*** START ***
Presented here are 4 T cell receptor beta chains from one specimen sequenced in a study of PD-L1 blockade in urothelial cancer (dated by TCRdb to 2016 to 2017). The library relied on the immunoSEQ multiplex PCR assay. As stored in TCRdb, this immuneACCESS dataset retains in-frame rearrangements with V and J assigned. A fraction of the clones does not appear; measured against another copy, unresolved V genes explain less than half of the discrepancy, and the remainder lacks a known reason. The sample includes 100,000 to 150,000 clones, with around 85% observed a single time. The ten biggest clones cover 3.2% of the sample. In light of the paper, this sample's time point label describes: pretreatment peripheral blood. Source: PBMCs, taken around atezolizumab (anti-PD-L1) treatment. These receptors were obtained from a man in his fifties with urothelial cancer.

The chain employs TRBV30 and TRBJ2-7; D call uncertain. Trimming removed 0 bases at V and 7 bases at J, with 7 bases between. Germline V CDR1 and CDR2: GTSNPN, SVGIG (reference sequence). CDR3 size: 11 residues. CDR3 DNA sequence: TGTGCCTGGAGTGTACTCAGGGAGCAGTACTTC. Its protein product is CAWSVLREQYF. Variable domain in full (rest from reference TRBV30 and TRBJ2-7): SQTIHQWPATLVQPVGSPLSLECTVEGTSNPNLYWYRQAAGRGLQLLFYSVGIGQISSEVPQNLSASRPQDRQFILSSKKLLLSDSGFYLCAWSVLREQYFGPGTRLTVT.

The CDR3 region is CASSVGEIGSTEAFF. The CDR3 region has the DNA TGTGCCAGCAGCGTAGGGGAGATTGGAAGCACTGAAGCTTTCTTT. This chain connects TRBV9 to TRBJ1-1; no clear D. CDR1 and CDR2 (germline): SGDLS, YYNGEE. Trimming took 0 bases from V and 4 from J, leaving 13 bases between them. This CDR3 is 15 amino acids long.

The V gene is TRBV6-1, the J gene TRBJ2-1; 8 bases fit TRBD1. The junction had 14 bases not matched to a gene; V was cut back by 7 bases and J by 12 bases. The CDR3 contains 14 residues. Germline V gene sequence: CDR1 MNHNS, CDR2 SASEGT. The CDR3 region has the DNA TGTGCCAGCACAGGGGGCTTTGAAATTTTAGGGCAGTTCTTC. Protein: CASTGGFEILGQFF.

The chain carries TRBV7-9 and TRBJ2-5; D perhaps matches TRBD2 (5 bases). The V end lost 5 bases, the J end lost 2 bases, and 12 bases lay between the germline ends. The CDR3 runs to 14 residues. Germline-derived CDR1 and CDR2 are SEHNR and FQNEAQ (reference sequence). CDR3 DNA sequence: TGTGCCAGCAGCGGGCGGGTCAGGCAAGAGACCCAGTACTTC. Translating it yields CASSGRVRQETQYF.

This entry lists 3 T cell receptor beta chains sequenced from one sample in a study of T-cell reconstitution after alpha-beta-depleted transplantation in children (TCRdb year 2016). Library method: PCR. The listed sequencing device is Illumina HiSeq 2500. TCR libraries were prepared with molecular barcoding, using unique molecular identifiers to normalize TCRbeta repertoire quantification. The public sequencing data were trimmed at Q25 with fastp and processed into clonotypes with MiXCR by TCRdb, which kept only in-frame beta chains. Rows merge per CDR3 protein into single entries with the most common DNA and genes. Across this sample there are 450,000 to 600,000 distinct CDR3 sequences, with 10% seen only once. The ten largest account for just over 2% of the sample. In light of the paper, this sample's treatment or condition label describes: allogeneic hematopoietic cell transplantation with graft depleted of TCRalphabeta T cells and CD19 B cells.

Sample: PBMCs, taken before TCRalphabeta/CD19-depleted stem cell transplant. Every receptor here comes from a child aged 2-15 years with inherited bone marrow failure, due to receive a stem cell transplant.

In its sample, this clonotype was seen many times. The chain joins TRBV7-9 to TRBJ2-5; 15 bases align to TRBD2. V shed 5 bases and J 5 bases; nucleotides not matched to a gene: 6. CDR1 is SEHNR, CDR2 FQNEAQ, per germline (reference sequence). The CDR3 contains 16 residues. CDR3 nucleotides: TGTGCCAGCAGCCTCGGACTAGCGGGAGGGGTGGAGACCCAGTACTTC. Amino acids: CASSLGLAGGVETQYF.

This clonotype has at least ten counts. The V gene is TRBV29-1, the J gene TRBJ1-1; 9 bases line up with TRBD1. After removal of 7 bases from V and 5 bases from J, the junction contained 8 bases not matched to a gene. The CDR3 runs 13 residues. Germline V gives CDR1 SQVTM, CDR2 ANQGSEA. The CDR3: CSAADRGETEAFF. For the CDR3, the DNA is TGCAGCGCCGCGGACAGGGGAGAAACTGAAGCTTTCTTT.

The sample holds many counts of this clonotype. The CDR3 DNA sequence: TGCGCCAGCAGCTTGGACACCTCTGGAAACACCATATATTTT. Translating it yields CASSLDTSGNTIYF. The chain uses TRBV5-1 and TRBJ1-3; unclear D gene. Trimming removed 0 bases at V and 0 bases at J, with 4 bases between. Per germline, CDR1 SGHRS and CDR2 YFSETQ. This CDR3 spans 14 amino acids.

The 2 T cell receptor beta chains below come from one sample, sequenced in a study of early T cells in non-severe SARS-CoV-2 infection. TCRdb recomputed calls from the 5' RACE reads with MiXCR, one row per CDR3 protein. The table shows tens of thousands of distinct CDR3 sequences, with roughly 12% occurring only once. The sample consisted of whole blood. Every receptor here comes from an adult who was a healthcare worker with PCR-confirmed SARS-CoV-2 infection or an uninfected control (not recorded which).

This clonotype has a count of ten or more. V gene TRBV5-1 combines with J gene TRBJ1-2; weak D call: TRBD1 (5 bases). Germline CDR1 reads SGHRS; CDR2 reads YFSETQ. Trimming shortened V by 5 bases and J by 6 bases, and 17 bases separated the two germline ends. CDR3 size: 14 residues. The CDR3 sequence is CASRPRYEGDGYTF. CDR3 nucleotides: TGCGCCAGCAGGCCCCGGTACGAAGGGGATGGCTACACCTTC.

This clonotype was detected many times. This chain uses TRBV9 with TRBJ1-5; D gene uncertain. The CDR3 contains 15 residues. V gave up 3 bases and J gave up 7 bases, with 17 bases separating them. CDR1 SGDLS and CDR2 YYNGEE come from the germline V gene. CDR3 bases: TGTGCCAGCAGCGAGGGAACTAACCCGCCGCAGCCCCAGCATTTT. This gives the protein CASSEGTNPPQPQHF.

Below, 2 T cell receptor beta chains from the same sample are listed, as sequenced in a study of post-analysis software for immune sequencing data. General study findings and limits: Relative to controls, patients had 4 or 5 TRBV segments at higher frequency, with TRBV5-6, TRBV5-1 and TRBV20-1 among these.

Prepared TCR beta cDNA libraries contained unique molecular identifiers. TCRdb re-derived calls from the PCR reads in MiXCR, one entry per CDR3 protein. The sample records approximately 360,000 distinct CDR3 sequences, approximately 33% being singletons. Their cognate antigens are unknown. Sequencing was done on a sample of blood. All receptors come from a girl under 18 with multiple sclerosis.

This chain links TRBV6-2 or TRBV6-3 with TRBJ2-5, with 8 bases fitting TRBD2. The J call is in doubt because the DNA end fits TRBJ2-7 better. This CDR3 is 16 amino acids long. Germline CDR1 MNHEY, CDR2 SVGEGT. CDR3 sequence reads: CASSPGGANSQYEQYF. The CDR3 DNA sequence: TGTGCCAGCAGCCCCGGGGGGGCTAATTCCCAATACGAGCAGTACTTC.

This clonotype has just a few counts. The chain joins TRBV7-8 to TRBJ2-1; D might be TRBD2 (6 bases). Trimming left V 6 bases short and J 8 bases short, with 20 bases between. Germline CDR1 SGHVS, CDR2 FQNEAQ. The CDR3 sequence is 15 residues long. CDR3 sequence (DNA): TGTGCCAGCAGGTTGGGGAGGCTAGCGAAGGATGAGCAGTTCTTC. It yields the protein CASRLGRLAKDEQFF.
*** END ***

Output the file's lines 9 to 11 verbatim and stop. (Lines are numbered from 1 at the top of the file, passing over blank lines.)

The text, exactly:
This clonotype has at least ten counts. The V gene is TRBV29-1, the J gene TRBJ1-1; 9 bases line up with TRBD1. After removal of 7 bases from V and 5 bases from J, the junction contained 8 bases not matched to a gene. The CDR3 runs 13 residues. Germline V gives CDR1 SQVTM, CDR2 ANQGSEA. The CDR3: CSAADRGETEAFF. For the CDR3, the DNA is TGCAGCGCCGCGGACAGGGGAGAAACTGAAGCTTTCTTT.

The sample holds many counts of this clonotype. The CDR3 DNA sequence: TGCGCCAGCAGCTTGGACACCTCTGGAAACACCATATATTTT. Translating it yields CASSLDTSGNTIYF. The chain uses TRBV5-1 and TRBJ1-3; unclear D gene. Trimming removed 0 bases at V and 0 bases at J, with 4 bases between. Per germline, CDR1 SGHRS and CDR2 YFSETQ. This CDR3 spans 14 amino acids.

The 2 T cell receptor beta chains below come from one sample, sequenced in a study of early T cells in non-severe SARS-CoV-2 infection. TCRdb recomputed calls from the 5' RACE reads with MiXCR, one row per CDR3 protein. The table shows tens of thousands of distinct CDR3 sequences, with roughly 12% occurring only once. The sample consisted of whole blood. Every receptor here comes from an adult who was a healthcare worker with PCR-confirmed SARS-CoV-2 infection or an uninfected control (not recorded which).